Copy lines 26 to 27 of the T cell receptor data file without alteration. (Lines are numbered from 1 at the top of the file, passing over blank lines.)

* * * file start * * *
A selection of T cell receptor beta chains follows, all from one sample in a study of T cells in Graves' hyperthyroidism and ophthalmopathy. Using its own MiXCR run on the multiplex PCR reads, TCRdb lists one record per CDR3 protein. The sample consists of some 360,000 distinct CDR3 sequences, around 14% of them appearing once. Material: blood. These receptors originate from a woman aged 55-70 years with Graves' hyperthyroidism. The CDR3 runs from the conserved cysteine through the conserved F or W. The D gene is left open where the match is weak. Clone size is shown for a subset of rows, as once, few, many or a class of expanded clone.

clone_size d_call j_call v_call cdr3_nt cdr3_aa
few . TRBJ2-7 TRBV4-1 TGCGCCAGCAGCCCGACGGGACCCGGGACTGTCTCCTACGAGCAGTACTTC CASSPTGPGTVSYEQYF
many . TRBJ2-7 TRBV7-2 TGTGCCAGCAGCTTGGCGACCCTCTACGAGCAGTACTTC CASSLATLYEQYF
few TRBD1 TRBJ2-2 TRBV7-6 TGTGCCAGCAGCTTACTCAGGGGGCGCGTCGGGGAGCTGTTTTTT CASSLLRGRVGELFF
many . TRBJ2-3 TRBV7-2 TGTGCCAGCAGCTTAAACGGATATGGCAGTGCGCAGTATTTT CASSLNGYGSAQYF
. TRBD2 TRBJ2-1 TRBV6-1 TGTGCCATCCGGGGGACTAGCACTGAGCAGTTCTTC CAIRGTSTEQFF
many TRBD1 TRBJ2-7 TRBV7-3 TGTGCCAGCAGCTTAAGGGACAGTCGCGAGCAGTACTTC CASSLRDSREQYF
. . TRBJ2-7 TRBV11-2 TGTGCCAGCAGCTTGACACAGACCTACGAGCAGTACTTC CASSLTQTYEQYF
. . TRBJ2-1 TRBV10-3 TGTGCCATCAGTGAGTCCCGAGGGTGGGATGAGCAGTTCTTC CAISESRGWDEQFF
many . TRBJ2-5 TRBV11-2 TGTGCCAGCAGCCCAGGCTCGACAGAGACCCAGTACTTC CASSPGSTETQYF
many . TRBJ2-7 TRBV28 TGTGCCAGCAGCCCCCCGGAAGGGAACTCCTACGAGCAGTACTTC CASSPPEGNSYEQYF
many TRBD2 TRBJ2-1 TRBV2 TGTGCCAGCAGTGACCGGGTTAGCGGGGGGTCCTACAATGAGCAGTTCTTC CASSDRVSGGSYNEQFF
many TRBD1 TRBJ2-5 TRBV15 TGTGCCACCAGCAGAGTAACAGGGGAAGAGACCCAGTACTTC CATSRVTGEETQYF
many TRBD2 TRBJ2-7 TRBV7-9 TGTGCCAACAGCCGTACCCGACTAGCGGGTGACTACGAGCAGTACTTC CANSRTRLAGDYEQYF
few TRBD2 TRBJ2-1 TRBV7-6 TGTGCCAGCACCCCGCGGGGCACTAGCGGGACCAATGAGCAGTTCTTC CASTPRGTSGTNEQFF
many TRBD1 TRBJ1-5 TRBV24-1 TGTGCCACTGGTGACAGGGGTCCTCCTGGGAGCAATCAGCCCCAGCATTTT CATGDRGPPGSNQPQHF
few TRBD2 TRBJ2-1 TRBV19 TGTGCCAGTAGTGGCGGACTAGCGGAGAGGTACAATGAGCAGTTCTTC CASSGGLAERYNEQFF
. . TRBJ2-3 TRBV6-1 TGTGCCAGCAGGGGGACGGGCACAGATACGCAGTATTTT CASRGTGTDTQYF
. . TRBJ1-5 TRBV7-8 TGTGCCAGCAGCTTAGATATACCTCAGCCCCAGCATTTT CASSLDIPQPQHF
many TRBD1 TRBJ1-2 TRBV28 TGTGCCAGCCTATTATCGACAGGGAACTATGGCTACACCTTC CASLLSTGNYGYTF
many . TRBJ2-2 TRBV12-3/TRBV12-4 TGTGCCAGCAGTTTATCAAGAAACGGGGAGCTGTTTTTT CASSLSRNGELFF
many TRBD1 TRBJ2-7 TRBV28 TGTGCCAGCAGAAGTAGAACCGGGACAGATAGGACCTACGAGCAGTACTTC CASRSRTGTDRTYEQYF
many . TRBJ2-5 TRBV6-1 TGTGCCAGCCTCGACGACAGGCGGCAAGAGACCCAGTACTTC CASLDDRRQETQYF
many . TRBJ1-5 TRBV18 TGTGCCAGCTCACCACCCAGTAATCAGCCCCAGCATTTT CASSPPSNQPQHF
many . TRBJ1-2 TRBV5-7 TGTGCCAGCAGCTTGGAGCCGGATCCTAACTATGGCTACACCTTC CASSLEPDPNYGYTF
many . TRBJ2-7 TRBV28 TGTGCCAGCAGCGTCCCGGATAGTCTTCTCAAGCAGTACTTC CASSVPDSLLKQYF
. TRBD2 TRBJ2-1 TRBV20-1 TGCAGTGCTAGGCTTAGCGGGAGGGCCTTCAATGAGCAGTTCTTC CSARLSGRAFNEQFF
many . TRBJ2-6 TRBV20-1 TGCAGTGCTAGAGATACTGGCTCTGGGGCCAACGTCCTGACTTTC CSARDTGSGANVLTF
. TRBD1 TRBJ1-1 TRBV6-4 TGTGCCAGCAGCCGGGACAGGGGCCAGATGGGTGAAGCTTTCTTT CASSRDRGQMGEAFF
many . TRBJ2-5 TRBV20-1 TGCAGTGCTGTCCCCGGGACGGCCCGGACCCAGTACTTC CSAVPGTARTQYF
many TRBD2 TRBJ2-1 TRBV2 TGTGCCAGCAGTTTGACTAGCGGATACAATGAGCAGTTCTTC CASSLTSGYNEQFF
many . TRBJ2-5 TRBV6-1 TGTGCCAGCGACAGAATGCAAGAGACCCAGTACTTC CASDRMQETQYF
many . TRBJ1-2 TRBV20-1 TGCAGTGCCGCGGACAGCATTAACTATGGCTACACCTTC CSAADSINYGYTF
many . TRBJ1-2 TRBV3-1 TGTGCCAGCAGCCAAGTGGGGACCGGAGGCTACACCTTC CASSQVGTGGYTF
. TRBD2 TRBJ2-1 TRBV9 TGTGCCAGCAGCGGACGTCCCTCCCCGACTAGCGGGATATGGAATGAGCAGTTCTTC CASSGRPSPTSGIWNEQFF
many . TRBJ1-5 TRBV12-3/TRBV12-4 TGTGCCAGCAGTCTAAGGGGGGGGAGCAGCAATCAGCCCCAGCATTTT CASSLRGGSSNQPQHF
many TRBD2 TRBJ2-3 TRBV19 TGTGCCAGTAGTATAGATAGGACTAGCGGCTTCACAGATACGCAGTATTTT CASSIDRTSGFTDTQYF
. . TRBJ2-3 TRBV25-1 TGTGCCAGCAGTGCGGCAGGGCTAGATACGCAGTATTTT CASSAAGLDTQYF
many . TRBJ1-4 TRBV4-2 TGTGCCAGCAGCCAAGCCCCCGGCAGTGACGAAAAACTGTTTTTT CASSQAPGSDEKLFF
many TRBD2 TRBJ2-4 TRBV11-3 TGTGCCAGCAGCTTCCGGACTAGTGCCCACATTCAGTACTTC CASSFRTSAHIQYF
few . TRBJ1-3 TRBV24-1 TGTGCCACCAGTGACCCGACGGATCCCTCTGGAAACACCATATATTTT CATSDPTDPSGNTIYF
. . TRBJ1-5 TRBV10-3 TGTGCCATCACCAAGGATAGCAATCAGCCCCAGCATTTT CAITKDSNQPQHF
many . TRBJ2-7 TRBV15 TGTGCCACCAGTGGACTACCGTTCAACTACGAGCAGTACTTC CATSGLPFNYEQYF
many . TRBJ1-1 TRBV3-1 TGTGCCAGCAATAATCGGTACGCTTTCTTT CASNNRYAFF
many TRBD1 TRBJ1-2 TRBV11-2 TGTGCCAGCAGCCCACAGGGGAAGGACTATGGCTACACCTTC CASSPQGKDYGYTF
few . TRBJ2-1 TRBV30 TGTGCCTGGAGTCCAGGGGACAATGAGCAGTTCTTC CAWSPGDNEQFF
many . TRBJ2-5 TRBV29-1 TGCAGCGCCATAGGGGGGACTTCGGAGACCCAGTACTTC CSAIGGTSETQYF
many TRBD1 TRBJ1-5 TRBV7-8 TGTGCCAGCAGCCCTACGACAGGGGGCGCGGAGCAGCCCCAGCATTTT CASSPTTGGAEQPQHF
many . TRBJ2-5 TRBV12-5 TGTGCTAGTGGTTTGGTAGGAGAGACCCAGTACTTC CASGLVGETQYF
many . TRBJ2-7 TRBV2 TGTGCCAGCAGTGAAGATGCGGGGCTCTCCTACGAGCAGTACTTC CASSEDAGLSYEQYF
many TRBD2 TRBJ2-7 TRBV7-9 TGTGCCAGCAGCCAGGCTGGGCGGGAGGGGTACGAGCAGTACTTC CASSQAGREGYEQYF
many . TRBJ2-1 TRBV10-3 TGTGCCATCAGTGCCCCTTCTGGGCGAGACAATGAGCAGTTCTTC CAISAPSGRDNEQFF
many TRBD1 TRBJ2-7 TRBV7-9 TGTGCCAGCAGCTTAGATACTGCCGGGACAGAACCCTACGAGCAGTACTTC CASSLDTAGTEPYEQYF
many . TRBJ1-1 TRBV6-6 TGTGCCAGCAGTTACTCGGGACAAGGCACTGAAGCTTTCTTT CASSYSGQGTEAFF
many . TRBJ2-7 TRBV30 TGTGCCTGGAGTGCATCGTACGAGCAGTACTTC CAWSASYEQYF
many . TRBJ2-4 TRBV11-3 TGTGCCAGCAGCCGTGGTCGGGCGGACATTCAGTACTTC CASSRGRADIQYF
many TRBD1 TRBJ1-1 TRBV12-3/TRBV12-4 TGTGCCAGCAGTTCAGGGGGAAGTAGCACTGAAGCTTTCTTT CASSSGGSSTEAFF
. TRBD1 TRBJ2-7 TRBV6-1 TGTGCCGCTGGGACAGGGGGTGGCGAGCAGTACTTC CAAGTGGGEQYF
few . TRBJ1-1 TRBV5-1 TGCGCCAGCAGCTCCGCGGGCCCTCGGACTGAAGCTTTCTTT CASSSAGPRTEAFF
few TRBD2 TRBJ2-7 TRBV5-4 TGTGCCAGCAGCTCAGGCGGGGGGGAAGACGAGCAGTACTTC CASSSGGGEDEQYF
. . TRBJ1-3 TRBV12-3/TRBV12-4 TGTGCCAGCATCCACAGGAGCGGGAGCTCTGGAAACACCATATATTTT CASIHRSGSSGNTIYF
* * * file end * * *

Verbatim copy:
many . TRBJ1-2 TRBV5-7 TGTGCCAGCAGCTTGGAGCCGGATCCTAACTATGGCTACACCTTC CASSLEPDPNYGYTF
many . TRBJ2-7 TRBV28 TGTGCCAGCAGCGTCCCGGATAGTCTTCTCAAGCAGTACTTC CASSVPDSLLKQYF